Presenting Taiwan studies could address several important issues: in terms of structure (where are the courses, which institution support them, etc.), which publications (including edited volumes, special issues of academic journals, individual books or monographs, MA and PhD theses) and which disciplines and themes (which would lead some to ask whether there is a ‘French school’ of Taiwan studies, but this is certainly not the kind of discourse I would a priori hold). After this general overview of generations of ‘Taiwanists’ in France, I would like now to briefly introduce the major edited volumes that have been published in French language. Their richness will not allow me to detail the content at length, but at least readers will have a knowledge of their existence and the major themes they address.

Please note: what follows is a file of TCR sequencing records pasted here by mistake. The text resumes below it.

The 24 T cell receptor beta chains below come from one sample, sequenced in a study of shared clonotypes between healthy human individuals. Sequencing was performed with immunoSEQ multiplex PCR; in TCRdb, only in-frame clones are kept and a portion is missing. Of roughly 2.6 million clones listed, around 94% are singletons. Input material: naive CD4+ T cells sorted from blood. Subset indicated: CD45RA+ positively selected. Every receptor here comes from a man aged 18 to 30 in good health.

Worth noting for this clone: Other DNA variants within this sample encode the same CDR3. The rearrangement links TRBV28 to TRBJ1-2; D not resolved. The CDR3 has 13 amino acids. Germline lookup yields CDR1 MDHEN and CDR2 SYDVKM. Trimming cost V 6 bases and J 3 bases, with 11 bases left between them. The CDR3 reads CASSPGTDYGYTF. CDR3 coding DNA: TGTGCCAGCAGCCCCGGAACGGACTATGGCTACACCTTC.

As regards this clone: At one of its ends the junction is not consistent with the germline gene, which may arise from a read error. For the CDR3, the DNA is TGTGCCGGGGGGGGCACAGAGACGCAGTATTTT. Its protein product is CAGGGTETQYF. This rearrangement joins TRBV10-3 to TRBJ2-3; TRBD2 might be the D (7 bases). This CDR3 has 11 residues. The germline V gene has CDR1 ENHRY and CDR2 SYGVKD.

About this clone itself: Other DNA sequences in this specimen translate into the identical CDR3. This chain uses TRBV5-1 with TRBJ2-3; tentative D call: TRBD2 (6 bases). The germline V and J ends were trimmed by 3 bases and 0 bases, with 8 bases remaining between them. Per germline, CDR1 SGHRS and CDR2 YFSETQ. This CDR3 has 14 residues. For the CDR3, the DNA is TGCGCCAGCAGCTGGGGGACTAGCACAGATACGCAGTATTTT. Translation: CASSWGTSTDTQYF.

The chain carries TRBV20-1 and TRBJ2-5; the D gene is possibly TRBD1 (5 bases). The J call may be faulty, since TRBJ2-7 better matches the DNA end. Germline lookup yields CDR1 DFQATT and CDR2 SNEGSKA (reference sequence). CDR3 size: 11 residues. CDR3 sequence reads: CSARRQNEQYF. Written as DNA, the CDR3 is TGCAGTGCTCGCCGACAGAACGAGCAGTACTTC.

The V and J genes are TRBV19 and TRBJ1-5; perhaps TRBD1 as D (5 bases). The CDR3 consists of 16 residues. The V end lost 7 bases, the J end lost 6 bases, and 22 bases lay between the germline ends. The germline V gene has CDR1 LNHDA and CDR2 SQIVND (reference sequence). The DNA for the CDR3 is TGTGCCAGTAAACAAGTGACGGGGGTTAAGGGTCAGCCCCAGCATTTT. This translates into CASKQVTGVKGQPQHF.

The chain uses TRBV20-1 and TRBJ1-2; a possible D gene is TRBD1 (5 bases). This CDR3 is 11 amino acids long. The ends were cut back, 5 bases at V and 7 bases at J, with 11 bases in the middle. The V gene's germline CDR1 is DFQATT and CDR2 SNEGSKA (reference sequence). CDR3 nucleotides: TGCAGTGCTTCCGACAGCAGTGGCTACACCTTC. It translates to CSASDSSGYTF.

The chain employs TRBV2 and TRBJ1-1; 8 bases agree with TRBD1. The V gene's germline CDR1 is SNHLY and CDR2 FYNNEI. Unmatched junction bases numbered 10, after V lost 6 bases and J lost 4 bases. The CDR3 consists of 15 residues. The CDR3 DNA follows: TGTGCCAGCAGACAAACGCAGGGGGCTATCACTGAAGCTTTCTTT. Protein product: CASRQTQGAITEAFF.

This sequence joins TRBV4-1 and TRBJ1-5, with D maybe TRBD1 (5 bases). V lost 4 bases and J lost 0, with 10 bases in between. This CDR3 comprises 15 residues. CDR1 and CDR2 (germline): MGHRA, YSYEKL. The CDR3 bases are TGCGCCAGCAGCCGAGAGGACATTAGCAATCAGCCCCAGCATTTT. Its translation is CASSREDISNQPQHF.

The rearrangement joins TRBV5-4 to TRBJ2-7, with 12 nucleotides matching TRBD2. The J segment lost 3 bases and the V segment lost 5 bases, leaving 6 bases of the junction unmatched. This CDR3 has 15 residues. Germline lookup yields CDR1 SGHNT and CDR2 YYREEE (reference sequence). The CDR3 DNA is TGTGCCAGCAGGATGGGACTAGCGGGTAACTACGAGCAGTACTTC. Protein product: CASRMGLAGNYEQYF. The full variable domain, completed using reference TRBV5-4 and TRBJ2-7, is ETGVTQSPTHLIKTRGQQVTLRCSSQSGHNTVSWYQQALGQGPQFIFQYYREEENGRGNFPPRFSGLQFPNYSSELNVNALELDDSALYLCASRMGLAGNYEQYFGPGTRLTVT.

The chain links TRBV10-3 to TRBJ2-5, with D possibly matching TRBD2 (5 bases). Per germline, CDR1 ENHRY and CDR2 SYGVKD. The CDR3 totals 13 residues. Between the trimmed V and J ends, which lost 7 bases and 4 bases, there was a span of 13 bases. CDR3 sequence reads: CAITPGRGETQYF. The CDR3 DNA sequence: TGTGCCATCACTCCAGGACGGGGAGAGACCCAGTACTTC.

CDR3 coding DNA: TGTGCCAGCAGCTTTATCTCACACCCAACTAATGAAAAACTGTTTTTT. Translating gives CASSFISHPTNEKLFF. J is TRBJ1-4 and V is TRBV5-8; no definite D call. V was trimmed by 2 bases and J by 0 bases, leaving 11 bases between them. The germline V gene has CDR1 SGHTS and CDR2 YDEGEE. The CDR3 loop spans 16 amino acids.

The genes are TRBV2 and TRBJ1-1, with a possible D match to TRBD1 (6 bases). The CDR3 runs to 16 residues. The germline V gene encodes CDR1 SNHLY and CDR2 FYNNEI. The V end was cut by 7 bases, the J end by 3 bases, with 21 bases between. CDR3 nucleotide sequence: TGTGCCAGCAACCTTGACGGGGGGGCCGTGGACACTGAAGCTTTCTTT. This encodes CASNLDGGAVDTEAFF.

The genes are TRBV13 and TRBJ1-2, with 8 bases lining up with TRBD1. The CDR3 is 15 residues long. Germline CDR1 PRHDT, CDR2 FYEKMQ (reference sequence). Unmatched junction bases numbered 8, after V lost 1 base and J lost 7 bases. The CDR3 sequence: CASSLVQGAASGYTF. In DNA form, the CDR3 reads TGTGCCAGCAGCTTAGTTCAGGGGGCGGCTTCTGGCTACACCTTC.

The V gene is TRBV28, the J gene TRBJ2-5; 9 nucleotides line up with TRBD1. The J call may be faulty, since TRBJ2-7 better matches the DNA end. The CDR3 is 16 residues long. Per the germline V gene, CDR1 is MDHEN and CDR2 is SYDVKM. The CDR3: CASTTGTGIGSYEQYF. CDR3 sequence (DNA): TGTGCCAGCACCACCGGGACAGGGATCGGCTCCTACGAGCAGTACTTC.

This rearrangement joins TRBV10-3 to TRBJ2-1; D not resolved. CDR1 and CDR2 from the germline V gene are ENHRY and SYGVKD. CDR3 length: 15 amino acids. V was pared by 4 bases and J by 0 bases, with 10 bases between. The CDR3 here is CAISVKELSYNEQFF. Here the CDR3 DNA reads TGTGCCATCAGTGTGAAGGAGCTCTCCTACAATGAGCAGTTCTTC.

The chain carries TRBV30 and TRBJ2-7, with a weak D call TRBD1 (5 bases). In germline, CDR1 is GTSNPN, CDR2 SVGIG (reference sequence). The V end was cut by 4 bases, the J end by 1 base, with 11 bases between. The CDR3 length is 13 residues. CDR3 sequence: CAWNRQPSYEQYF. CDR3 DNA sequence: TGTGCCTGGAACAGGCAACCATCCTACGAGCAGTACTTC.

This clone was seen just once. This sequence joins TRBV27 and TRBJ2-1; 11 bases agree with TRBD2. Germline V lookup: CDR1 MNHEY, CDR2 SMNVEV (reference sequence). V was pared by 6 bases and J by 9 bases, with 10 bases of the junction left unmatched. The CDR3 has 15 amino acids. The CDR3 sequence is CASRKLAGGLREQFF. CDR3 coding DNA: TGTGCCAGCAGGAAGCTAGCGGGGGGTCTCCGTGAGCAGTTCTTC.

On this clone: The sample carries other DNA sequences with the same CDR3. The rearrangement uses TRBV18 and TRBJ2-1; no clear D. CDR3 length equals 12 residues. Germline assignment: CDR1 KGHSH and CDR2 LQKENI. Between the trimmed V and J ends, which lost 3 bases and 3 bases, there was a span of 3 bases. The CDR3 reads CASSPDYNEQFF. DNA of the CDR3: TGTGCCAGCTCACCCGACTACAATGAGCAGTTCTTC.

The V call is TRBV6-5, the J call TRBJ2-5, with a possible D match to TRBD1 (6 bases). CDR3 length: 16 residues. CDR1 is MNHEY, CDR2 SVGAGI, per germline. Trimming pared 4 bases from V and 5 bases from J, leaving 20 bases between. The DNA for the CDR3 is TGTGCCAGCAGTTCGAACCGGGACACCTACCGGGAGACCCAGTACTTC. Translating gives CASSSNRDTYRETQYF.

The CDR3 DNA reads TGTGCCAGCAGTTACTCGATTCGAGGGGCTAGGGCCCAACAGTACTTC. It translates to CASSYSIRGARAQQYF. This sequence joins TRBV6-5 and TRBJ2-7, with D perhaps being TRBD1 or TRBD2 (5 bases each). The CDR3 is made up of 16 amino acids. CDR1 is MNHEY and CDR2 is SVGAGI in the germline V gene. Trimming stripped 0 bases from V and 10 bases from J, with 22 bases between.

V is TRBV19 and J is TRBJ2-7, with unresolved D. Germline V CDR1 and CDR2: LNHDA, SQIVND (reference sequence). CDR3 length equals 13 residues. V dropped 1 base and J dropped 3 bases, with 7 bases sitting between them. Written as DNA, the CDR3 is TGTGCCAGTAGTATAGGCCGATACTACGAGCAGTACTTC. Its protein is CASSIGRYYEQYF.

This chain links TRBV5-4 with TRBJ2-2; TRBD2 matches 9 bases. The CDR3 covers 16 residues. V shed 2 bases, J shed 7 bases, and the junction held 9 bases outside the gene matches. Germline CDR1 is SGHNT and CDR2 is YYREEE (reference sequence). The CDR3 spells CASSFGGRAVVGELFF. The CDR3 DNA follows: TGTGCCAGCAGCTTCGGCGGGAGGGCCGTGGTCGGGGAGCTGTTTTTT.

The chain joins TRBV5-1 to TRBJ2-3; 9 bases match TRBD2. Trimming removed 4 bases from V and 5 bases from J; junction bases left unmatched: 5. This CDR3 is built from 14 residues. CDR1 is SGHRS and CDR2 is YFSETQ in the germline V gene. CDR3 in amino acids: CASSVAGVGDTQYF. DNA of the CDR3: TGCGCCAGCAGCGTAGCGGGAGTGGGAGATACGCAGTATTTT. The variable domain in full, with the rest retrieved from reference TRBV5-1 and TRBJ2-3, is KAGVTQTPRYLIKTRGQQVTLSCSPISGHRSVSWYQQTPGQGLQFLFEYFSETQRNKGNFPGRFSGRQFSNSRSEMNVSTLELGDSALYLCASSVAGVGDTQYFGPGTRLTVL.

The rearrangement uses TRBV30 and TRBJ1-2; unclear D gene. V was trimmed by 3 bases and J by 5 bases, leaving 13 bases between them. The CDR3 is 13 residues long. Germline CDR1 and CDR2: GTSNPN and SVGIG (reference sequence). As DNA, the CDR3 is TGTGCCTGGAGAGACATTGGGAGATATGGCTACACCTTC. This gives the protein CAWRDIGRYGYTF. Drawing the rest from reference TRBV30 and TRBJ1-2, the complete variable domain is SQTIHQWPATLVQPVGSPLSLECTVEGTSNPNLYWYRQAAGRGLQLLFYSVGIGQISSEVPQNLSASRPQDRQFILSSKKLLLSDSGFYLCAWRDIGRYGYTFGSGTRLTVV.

To my knowledge, the first edited volume was not properly speaking an academic book made of edited chapters, but the proceedings of an academic symposium held in 1998 in Paris, and published in the form of an edited volume (with no introduction and no conclusion, but with the transcription of the debates that followed each presentation): Taiwan : économie, société et culture (Taiwan: the economy, society and culture), published in 1999 by a small printing and editing house, F. Paillard. The symposium was organized by a geographer specialized on China (Pierre Gentelle). He invited established specialists of Taiwan belonging to the first two generations. However, none of the PhD students of the 1990s had been invited. All these elements are not surprising for a field of research that only started to emerge institutionally (the famous Prix de la foundation culturelle franco-taiwanaise, which is distributed on mixed, and often debated considerations such as publications, fame, and political-administrative-institutional strategies, was created in 1996, about the same time). This first collective publication addressed the issues related to economic history, domestic politics and the question of identity (already), and various cultural questions. With no unique, central common theme, the symposium and the book were obviously trying to congregate scholars to do a first (but also partial and incomplete, yet meritorious) state of the art in Taiwan studies. The Singer-Polignac foundation has to be given credit for the funding of the symposium as well as for the publication.